Andiamo Finds Child Healthcare Solutions W/ 3D Scanning & Printing Technology

3D printed back brace by Andiamo

Andiamo is a startup based in the UK that builds healthcare solutions for children with disabilities using 3D scanning and printing technologies. The healthcare solution they are currently focusing on and fundraising for is orthotics – supports, braces, or splints used to support, align, prevent, or correct the function of movable body parts. The founders, Naveed and Samiya Parvez, have first-hand experience of the difficult process of getting orthoses for a child. Their son Diamo was born in 2003 with cerebral palsy due to medical negligence. He was also diagnosed quadriplegic and had very little head movement. A part of his treatment required a back brace, two wrist splints and two ankle splints.

“His orthoses had a big impact on his quality of life,” Naveed said. “Without his back brace, he couldn’t breathe, he couldn’t eat, and he couldn’t get into his wheelchair.”

The process of getting the orthoses took a toll on Diamo. He had to be covered in plaster and kept still to ensure the mold would fit accurately later. Then they had to wait 4 to 13 weeks for the brace to be made from the mold. Because of this wait, Diamo had grown and it had to be adjusted accordingly. This process was repeated every 6 to 9 months after he outgrew his orthoses.

3D printed back brace by Andiamo

3D printed back brace by Andiamo. Photo by Claire Gaul.

Naveed was looking for a better solution than the plaster-based orthoses for Diamo and saw potential in 3D printing. Sadly, Diamo passed away in March 2012. But Naveed saw the potential in 3D printing come to fruition at a conference in 2013 where a man, Chris Thorpe, had a 3D scanned and printed piece of metal – a replica of a piece from a steam train.

“It was truly a light bulb moment,” Naveed said. “I even tweeted, ‘Is anyone doing this in health?’”

At a dinner after the conference, Naveed sat next to the conference organizer, James Governor, and said he would have a prototype for a 3D scanned and printed child’s orthoses in two years. Governor encouraged him to push for next year.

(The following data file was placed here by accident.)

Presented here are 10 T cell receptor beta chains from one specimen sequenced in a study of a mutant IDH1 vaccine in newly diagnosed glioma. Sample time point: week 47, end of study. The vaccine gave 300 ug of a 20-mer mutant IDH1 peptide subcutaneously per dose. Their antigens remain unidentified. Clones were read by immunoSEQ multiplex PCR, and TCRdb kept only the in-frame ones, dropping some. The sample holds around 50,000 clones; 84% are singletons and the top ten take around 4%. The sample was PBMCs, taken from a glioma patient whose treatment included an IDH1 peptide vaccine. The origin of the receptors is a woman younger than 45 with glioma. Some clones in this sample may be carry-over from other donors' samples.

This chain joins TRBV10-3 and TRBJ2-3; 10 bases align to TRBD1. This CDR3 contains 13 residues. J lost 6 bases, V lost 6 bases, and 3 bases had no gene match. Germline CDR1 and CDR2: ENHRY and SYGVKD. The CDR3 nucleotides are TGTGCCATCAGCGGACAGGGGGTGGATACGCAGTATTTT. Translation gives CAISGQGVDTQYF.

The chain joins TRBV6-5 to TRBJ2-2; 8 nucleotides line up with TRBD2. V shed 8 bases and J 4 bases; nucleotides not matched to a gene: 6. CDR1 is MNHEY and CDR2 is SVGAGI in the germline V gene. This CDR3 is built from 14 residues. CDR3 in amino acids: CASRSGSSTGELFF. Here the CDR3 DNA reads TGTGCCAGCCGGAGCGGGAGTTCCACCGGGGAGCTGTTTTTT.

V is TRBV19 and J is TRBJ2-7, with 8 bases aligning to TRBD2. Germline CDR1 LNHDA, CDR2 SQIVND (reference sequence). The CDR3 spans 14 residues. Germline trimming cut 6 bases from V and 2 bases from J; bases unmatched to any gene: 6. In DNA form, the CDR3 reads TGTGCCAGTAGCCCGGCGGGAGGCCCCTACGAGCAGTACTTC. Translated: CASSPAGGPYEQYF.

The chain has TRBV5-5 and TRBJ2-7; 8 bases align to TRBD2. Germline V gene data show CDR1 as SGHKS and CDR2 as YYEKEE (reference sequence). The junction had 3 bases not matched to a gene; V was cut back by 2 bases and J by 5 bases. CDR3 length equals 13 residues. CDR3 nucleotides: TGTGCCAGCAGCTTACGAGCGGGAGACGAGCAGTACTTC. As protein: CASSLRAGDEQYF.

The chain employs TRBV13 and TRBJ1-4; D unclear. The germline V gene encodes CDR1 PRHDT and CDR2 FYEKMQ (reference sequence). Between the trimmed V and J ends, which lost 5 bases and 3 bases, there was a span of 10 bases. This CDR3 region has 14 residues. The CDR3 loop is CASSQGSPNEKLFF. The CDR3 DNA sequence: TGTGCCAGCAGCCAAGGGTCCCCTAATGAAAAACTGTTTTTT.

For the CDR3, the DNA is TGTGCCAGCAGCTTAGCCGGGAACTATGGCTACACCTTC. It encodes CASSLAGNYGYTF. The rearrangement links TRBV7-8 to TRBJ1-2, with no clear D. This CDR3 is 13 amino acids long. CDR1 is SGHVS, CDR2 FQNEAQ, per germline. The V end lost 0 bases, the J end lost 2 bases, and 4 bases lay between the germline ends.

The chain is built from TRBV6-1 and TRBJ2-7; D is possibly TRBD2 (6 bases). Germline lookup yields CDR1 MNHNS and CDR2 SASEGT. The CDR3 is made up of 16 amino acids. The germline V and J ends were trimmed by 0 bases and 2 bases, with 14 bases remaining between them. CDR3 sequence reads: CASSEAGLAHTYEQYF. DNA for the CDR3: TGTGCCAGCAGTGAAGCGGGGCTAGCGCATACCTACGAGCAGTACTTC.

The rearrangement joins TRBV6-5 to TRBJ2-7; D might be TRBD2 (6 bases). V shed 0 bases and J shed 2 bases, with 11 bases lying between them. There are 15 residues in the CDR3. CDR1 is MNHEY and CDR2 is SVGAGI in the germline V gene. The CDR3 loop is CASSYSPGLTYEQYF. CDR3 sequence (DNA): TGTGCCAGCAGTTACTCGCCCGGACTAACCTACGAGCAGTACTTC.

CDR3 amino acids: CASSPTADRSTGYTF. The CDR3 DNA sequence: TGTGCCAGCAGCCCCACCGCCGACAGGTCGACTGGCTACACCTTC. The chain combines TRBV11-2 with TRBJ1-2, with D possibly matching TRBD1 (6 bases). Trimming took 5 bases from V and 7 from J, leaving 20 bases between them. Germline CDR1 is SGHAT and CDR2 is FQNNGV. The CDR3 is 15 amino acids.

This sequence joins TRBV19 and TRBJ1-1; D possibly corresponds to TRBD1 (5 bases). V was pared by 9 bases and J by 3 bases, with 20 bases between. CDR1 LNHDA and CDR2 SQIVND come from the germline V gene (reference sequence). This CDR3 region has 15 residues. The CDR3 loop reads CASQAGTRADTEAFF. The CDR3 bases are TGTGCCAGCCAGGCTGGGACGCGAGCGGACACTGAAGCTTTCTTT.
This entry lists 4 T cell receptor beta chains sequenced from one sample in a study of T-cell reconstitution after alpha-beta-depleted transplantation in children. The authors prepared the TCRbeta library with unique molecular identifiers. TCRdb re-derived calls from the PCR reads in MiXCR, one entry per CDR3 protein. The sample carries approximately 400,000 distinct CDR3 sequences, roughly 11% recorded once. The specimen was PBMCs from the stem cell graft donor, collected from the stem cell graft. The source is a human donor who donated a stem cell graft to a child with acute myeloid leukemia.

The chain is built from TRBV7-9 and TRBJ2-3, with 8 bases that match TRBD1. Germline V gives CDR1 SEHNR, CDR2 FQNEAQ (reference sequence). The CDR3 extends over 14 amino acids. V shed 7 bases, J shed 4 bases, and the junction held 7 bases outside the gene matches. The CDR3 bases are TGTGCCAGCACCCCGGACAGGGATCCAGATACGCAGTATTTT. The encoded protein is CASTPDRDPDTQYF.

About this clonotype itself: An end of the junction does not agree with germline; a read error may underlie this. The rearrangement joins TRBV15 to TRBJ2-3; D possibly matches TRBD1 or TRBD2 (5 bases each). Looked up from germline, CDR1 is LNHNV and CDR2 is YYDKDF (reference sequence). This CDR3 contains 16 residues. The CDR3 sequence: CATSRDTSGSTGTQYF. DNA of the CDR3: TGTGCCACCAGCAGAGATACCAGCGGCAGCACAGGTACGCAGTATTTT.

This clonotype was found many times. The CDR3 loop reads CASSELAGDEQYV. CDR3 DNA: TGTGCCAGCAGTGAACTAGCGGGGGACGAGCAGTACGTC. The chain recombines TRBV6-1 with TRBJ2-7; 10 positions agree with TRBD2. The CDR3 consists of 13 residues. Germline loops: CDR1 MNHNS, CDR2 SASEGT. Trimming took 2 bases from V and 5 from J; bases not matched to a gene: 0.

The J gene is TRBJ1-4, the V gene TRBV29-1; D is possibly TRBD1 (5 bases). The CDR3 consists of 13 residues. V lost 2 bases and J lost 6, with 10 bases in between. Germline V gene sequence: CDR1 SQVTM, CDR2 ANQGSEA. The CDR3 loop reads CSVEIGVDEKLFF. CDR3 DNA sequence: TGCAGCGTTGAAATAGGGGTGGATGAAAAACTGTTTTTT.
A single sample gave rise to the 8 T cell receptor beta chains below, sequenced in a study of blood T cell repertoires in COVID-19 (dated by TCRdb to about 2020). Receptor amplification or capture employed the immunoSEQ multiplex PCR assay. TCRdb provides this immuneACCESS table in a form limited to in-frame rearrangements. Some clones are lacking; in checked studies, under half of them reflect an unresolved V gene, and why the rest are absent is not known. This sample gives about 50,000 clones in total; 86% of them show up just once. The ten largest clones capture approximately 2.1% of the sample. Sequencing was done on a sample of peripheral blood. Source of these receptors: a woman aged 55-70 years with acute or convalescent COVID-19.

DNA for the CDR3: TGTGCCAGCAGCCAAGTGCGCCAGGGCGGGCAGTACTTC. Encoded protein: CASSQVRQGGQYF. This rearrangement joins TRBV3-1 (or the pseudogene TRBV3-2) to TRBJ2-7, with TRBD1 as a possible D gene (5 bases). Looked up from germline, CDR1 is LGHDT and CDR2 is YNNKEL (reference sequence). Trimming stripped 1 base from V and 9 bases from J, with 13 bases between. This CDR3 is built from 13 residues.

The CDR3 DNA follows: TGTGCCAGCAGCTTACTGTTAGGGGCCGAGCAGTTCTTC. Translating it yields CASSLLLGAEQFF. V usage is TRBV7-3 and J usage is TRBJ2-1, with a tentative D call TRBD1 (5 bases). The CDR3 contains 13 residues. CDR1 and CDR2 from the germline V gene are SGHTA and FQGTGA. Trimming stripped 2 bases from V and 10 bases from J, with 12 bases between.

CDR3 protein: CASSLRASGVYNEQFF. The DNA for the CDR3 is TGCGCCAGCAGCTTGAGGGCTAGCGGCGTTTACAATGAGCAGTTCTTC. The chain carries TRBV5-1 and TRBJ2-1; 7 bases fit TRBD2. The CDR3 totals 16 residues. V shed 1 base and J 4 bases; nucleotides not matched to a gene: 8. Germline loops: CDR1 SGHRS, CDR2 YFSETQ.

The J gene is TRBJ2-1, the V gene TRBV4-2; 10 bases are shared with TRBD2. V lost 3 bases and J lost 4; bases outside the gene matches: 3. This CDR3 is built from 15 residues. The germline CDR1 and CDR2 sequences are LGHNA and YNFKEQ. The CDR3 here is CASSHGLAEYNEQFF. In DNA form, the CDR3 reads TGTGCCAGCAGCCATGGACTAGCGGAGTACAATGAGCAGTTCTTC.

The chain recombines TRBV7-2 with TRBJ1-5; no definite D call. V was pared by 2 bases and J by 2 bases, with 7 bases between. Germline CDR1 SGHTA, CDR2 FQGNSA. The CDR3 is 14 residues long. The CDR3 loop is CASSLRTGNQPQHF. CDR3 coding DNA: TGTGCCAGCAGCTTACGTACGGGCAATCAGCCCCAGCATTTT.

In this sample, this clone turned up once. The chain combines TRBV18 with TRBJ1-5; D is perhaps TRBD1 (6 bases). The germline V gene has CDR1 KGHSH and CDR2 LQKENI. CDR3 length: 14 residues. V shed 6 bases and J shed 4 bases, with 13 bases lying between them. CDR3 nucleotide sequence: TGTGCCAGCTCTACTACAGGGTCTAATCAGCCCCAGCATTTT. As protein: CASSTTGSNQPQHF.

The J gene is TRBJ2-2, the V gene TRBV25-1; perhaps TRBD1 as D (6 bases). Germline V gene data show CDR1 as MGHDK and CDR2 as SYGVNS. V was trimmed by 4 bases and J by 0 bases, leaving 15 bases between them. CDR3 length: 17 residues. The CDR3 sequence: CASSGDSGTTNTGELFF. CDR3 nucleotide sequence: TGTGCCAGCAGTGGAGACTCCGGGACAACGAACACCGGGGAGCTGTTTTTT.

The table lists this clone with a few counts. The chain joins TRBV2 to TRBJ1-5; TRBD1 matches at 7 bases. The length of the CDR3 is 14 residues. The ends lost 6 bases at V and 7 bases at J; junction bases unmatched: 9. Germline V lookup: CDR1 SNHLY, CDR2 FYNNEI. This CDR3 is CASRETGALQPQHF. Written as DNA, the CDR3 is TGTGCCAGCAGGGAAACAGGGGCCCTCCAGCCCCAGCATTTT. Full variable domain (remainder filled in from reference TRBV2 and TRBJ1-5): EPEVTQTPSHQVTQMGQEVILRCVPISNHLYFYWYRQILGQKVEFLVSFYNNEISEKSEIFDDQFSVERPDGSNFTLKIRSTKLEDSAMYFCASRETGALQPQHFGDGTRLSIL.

“We met a month later and got the ball rolling,” Naveed said. “We did a lot of research and realized not a lot of people were doing it and that only people that could solve the problem were the people going through the problem. Everyone was looking at it from the cost, the manufacturing point of view. It was the experience that needed to be fixed.”

3D printed wrist splints by Andiamo. Photo by Claire Gaul.

3D printed wrist splints by Andiamo. Photo by Claire Gaul.

Andiamo is changing the experience by working with families from day one until completion, making sure the orthosis fits and looks good. Andiamo is also changing the experiencing by cutting down wait time and costs. Instead of the 4-13 week wait, it will take just 2 days to get the orthosis printed and fitted. The 3D scanning gets rid of the plaster and takes a few minutes instead of hours. The cost of one ankle splint, traditionally made, can range from $1,300 to $1,800. A back brace is about $2,000. Insurance companies, both US and UK, tend to cover the costs. But if a child needs multiple orthoses like Diamo, it can range from $60,000 to $80,000. In three months, Andiamo reduced the costs from $1,000 to $450 (excluding design costs).

And why is design so important?

“The looking nice bit is kind of a side effect of being designed right,” Naveed said. “Orthotics currently fix the mechanical problem: your back, your wrist are in this position, it needs to be in this position. But if the thing is ugly and you don’t want to wear it, it’s not going to solve the problem.”

Andiamo is working with a 19-year-old girl who wears heavy, pink plastic orthopedic boots. She said she has to choose between walking and feeling ugly.

3D printed leg brace by Andiamo. Photo by Claire Gaul.

3D printed leg brace by Andiamo. Photo by Claire Gaul.

“That’s not a choice anyone should have to make,” Naveed said. “There’s no reason medical conditions, wellness, and beauty need to be separated.”

Andiamo is currently working with three families to get children fitted for orthotics. The company has a waitlist of more than 20 families. If their Kickstarter is fully funded, they will be able to work with at least another 3 to 5 families. They have plans to take their service worldwide in a few years.

For more information, visit Andiamo’s website at www.andiamo.io.

 

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